Gross domestic product (GDP) is a complex measure of total economic output – the sum of all the goods and services a nation produces. Most nations and people understand and embrace the “logic of GDP” – that more of everything is better – while failing to understand its complex calculations. But GDP has serious shortcomings, says Duke University economic history professor Dirk Philipsen. Among other concerns, GDP measures only the exchange of money and fails to subtract the shared societal costs of growth, such as pollution, from the value of economic output. Putting a value on priceless resources like breathable air is one of the challenges of developing a performance indicator superior to GDP. Philipsen provides a compelling history of GDP as he dissects its flaws and misuse. getAbstract recommends his GDP exploration to readers – even those without an economics background – who want to learn what GDP counts and ignores, and why unquestioning pursuit of growth as measured by GDP could prove dangerous.
In this summary, you will learn
- How gross domestic product (GDP) shapes public policy,
- Why GDP is a flawed measure of progress and
- What metrics could replace GDP.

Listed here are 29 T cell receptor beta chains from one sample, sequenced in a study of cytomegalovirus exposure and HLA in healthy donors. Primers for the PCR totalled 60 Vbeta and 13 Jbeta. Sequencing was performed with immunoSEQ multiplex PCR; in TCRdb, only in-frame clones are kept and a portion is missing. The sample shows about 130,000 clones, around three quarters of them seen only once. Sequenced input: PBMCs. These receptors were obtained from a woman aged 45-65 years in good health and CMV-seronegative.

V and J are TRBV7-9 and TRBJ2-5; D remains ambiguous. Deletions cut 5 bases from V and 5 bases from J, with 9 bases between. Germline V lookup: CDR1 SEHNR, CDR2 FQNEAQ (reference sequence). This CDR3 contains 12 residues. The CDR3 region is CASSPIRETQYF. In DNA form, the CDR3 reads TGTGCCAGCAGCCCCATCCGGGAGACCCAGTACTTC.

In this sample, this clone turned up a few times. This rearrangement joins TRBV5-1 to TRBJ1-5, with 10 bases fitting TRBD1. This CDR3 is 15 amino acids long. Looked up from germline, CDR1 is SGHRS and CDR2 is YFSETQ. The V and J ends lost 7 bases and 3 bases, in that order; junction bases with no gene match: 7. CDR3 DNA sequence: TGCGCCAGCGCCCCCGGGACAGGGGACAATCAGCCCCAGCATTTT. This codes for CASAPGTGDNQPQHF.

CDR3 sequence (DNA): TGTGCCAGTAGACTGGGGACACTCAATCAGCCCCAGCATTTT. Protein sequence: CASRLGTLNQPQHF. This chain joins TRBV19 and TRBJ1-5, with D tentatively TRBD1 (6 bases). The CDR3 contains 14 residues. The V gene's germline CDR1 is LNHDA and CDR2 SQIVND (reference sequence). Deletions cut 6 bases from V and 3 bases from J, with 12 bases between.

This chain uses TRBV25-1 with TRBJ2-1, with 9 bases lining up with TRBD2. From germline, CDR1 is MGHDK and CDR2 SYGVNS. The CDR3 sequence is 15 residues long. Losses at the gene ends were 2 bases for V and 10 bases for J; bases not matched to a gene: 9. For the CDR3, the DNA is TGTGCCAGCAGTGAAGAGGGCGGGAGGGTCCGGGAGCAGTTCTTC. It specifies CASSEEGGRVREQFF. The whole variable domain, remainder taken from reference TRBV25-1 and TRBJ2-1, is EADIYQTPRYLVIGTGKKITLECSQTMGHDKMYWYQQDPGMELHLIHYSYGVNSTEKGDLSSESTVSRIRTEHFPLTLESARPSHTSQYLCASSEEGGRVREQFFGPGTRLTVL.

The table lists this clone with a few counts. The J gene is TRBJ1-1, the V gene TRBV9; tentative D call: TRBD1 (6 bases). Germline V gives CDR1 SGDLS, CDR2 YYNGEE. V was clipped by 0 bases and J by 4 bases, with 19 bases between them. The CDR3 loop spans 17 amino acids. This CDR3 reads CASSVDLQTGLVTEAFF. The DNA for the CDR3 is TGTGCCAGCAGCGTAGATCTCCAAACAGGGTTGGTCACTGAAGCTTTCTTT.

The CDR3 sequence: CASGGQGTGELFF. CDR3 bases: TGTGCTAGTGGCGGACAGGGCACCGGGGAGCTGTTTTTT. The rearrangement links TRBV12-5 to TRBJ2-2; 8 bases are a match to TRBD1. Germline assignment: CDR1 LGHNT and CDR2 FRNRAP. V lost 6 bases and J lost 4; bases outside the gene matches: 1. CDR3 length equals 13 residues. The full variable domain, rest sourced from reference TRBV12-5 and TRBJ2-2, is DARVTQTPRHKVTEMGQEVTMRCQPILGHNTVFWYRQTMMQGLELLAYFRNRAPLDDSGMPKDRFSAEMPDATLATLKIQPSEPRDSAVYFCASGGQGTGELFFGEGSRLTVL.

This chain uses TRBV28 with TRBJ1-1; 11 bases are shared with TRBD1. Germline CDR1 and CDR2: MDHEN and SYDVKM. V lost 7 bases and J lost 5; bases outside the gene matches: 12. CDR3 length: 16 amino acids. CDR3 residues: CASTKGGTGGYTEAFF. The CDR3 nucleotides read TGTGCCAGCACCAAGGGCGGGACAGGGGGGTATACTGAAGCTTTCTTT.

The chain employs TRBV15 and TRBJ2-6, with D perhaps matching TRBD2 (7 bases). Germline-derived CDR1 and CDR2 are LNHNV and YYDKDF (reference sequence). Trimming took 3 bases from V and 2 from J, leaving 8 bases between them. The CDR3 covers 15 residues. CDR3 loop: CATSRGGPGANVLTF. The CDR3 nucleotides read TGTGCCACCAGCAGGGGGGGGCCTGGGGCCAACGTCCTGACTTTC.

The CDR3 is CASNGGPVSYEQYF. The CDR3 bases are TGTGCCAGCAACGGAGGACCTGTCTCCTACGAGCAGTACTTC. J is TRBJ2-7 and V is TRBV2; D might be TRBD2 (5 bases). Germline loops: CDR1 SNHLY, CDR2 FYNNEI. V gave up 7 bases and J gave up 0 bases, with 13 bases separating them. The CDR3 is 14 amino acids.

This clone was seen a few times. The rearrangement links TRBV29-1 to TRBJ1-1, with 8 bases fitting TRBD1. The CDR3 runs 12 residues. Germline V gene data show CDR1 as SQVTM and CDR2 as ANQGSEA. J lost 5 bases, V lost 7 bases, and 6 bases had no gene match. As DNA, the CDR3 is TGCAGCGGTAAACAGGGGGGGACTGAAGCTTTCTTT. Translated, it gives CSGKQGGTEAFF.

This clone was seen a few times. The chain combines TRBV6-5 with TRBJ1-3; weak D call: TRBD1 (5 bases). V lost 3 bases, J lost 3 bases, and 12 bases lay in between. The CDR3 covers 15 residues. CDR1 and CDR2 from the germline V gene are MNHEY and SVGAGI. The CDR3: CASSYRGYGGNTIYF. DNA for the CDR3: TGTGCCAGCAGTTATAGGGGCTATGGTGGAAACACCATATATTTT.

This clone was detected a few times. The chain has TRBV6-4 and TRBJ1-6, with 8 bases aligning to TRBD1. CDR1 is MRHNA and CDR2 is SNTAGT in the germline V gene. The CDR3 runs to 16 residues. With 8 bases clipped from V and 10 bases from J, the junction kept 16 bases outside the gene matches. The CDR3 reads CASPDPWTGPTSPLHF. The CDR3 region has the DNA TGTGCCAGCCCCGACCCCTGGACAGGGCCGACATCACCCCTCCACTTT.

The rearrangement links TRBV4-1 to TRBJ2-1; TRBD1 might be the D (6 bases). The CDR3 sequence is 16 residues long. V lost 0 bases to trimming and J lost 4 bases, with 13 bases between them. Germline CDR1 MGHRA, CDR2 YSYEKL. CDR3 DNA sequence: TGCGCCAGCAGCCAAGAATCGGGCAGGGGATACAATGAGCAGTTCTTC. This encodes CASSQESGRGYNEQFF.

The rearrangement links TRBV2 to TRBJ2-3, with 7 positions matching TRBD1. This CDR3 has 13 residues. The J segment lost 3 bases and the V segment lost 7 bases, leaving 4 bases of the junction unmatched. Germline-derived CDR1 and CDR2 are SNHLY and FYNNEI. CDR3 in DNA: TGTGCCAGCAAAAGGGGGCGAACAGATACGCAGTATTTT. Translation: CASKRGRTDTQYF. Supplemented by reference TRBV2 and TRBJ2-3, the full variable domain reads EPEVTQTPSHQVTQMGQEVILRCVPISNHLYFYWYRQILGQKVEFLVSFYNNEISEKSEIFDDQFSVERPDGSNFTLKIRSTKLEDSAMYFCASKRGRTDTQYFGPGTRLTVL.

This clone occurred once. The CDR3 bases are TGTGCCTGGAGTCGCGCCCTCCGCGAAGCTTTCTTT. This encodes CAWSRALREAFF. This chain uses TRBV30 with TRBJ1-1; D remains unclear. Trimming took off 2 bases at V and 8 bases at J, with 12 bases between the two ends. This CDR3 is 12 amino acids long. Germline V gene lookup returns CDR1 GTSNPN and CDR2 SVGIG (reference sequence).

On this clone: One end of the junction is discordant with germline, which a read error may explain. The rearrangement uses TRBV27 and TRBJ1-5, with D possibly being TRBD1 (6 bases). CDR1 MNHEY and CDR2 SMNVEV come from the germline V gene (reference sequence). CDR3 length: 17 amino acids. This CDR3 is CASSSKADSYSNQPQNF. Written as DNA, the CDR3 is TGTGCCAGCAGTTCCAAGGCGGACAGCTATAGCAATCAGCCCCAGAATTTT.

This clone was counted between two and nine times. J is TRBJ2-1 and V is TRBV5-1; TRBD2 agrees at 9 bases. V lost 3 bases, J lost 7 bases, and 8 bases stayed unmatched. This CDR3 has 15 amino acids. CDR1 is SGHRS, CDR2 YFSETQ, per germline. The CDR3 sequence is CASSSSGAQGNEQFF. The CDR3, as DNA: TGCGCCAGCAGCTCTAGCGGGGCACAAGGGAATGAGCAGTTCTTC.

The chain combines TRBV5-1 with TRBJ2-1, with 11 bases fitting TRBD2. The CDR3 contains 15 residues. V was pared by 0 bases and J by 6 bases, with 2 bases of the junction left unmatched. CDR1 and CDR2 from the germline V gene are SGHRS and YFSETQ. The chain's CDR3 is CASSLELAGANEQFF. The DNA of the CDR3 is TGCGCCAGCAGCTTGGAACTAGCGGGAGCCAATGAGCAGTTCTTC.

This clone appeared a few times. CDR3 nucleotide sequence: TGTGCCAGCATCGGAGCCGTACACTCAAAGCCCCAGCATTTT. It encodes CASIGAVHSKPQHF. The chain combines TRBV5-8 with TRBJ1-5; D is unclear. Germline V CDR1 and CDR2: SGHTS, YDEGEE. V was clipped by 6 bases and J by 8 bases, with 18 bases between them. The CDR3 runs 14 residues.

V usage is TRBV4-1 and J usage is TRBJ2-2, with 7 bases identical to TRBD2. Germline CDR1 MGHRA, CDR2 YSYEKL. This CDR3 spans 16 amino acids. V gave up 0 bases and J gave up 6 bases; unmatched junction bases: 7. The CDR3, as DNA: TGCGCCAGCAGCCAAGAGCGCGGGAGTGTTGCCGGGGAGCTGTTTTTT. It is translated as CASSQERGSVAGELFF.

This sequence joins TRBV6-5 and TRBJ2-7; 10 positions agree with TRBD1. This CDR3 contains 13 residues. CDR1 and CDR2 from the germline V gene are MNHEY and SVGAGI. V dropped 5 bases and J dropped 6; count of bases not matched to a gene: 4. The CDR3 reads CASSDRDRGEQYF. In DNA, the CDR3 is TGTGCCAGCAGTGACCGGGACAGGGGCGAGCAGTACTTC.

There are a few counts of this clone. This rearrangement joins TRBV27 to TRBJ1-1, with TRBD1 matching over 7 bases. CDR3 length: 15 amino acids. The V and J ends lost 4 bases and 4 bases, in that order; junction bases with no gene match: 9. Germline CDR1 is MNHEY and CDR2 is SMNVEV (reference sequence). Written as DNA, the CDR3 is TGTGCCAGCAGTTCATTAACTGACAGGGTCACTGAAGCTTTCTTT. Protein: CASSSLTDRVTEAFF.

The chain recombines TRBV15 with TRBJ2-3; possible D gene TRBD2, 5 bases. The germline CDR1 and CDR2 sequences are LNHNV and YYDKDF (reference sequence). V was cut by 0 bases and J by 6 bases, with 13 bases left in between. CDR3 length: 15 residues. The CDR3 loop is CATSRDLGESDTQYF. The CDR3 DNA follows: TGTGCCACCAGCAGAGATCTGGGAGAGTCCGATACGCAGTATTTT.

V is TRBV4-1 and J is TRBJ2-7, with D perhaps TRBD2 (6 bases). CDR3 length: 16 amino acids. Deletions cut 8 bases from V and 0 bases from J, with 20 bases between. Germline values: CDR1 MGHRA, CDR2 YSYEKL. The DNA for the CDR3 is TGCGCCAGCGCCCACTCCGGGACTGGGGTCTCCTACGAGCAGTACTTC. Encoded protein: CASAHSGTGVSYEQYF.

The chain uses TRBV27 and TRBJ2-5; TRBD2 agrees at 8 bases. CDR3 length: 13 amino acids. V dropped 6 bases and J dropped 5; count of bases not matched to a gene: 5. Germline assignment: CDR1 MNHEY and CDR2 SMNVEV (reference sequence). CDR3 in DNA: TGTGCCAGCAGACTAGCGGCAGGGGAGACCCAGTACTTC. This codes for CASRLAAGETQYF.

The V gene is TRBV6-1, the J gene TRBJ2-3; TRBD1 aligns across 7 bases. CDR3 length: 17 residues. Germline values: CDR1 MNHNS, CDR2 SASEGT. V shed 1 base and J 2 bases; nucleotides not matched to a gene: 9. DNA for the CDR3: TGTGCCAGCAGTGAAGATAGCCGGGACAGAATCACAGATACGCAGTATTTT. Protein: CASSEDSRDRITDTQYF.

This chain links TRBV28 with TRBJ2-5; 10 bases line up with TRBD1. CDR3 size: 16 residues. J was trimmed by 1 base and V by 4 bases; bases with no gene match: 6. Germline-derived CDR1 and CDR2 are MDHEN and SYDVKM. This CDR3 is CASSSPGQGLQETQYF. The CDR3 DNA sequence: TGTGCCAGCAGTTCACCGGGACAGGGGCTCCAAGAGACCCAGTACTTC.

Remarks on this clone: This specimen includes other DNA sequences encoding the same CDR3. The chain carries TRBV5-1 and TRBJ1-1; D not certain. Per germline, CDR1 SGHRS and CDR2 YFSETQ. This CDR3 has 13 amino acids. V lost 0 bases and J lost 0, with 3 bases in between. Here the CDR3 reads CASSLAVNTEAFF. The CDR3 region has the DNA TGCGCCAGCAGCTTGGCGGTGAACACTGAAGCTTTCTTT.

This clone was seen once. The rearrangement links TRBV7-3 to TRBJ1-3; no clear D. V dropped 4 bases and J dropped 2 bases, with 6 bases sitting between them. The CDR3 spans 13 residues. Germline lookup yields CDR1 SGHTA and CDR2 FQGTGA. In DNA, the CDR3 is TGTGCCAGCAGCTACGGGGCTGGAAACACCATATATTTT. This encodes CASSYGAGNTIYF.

About the Author
Duke University economic history professor Dirk Philipsen is a senior fellow at the Kenan Institute for Ethics and an Arts and Sciences Senior Research Scholar. He also wrote We Were The People, about the fall of communism in East Germany.
Comment on this summary
6 months agoThought provoking. As it is obvious, smaller or countries that have no push power constantly falls under the pressure of big nations or super organisations (i.e. IMF, WB, ADB etc). They don't have the right to choose! Because of they do the extension of support gets either cut off or subdued. As much as a "real need" adjusted measurement is required to ensure sustainability, the agenda of the world super power will never let the same surface to ensure the gap between poor and rich remains...
2 years agoGood summary, Capitalism could be revised through other lenses rather than GDP, however stagnancy will be present until no further and broaden changes take place generating innovative approaches to analyze economy
Customers who read this summary also read
James A. Baker III et al.
CL Council, 2017
Gernot Wagner and Martin L. Weitzman
Princeton UP, 2015
International Monetary Fund
Nicole Maestas et al.